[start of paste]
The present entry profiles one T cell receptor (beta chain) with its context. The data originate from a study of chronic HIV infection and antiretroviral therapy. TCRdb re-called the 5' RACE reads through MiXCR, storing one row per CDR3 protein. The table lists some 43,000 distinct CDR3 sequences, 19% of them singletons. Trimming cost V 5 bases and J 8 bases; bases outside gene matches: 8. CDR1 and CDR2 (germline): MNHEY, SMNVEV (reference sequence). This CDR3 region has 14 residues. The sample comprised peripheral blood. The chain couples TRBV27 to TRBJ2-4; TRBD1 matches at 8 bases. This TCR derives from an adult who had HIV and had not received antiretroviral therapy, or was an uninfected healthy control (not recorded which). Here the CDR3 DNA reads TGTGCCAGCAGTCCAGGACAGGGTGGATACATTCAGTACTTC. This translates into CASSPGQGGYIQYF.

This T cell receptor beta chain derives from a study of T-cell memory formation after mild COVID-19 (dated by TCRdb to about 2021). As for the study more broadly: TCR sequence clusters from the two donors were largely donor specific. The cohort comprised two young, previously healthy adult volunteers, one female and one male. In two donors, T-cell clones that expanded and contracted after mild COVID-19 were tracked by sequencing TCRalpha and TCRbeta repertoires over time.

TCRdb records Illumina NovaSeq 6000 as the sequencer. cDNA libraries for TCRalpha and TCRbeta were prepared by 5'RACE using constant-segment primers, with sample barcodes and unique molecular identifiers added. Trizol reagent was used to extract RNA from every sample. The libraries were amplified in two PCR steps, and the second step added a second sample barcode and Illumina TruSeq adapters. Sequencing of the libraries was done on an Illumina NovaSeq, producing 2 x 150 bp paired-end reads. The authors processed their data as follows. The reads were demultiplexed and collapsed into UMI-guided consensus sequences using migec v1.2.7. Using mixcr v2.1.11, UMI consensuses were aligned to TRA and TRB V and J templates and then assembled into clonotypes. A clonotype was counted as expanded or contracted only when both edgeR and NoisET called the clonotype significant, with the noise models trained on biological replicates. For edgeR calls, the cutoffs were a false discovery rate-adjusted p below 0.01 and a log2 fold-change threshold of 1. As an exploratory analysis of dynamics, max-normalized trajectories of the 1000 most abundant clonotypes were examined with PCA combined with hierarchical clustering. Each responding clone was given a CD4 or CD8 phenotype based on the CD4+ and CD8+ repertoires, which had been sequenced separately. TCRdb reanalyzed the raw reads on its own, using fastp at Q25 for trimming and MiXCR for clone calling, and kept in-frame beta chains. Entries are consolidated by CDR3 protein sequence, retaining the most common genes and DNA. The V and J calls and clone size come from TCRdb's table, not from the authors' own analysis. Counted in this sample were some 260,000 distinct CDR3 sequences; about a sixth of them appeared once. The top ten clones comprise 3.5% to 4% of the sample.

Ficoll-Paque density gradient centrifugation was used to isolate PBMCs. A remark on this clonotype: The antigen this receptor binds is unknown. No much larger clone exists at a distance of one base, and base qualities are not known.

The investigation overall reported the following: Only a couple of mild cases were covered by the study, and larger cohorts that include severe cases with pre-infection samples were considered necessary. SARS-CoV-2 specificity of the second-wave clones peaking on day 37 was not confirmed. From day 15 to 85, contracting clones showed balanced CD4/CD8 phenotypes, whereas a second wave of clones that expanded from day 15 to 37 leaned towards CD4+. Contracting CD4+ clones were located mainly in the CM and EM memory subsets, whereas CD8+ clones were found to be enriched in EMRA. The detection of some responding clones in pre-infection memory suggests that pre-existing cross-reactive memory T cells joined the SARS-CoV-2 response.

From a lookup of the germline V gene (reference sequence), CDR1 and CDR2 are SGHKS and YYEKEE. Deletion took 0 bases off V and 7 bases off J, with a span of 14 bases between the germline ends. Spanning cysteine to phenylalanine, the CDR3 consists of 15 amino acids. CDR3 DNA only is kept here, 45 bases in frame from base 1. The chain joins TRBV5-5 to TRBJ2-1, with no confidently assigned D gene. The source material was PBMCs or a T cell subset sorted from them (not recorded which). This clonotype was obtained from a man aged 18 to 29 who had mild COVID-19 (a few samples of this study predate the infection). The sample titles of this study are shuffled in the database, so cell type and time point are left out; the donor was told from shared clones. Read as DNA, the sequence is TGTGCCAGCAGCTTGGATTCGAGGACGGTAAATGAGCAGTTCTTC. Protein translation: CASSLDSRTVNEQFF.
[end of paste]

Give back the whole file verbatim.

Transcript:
The present entry profiles one T cell receptor (beta chain) with its context. The data originate from a study of chronic HIV infection and antiretroviral therapy. TCRdb re-called the 5' RACE reads through MiXCR, storing one row per CDR3 protein. The table lists some 43,000 distinct CDR3 sequences, 19% of them singletons. Trimming cost V 5 bases and J 8 bases; bases outside gene matches: 8. CDR1 and CDR2 (germline): MNHEY, SMNVEV (reference sequence). This CDR3 region has 14 residues. The sample comprised peripheral blood. The chain couples TRBV27 to TRBJ2-4; TRBD1 matches at 8 bases. This TCR derives from an adult who had HIV and had not received antiretroviral therapy, or was an uninfected healthy control (not recorded which). Here the CDR3 DNA reads TGTGCCAGCAGTCCAGGACAGGGTGGATACATTCAGTACTTC. This translates into CASSPGQGGYIQYF.

This T cell receptor beta chain derives from a study of T-cell memory formation after mild COVID-19 (dated by TCRdb to about 2021). As for the study more broadly: TCR sequence clusters from the two donors were largely donor specific. The cohort comprised two young, previously healthy adult volunteers, one female and one male. In two donors, T-cell clones that expanded and contracted after mild COVID-19 were tracked by sequencing TCRalpha and TCRbeta repertoires over time.

TCRdb records Illumina NovaSeq 6000 as the sequencer. cDNA libraries for TCRalpha and TCRbeta were prepared by 5'RACE using constant-segment primers, with sample barcodes and unique molecular identifiers added. Trizol reagent was used to extract RNA from every sample. The libraries were amplified in two PCR steps, and the second step added a second sample barcode and Illumina TruSeq adapters. Sequencing of the libraries was done on an Illumina NovaSeq, producing 2 x 150 bp paired-end reads. The authors processed their data as follows. The reads were demultiplexed and collapsed into UMI-guided consensus sequences using migec v1.2.7. Using mixcr v2.1.11, UMI consensuses were aligned to TRA and TRB V and J templates and then assembled into clonotypes. A clonotype was counted as expanded or contracted only when both edgeR and NoisET called the clonotype significant, with the noise models trained on biological replicates. For edgeR calls, the cutoffs were a false discovery rate-adjusted p below 0.01 and a log2 fold-change threshold of 1. As an exploratory analysis of dynamics, max-normalized trajectories of the 1000 most abundant clonotypes were examined with PCA combined with hierarchical clustering. Each responding clone was given a CD4 or CD8 phenotype based on the CD4+ and CD8+ repertoires, which had been sequenced separately. TCRdb reanalyzed the raw reads on its own, using fastp at Q25 for trimming and MiXCR for clone calling, and kept in-frame beta chains. Entries are consolidated by CDR3 protein sequence, retaining the most common genes and DNA. The V and J calls and clone size come from TCRdb's table, not from the authors' own analysis. Counted in this sample were some 260,000 distinct CDR3 sequences; about a sixth of them appeared once. The top ten clones comprise 3.5% to 4% of the sample.

Ficoll-Paque density gradient centrifugation was used to isolate PBMCs. A remark on this clonotype: The antigen this receptor binds is unknown. No much larger clone exists at a distance of one base, and base qualities are not known.

The investigation overall reported the following: Only a couple of mild cases were covered by the study, and larger cohorts that include severe cases with pre-infection samples were considered necessary. SARS-CoV-2 specificity of the second-wave clones peaking on day 37 was not confirmed. From day 15 to 85, contracting clones showed balanced CD4/CD8 phenotypes, whereas a second wave of clones that expanded from day 15 to 37 leaned towards CD4+. Contracting CD4+ clones were located mainly in the CM and EM memory subsets, whereas CD8+ clones were found to be enriched in EMRA. The detection of some responding clones in pre-infection memory suggests that pre-existing cross-reactive memory T cells joined the SARS-CoV-2 response.

From a lookup of the germline V gene (reference sequence), CDR1 and CDR2 are SGHKS and YYEKEE. Deletion took 0 bases off V and 7 bases off J, with a span of 14 bases between the germline ends. Spanning cysteine to phenylalanine, the CDR3 consists of 15 amino acids. CDR3 DNA only is kept here, 45 bases in frame from base 1. The chain joins TRBV5-5 to TRBJ2-1, with no confidently assigned D gene. The source material was PBMCs or a T cell subset sorted from them (not recorded which). This clonotype was obtained from a man aged 18 to 29 who had mild COVID-19 (a few samples of this study predate the infection). The sample titles of this study are shuffled in the database, so cell type and time point are left out; the donor was told from shared clones. Read as DNA, the sequence is TGTGCCAGCAGCTTGGATTCGAGGACGGTAAATGAGCAGTTCTTC. Protein translation: CASSLDSRTVNEQFF.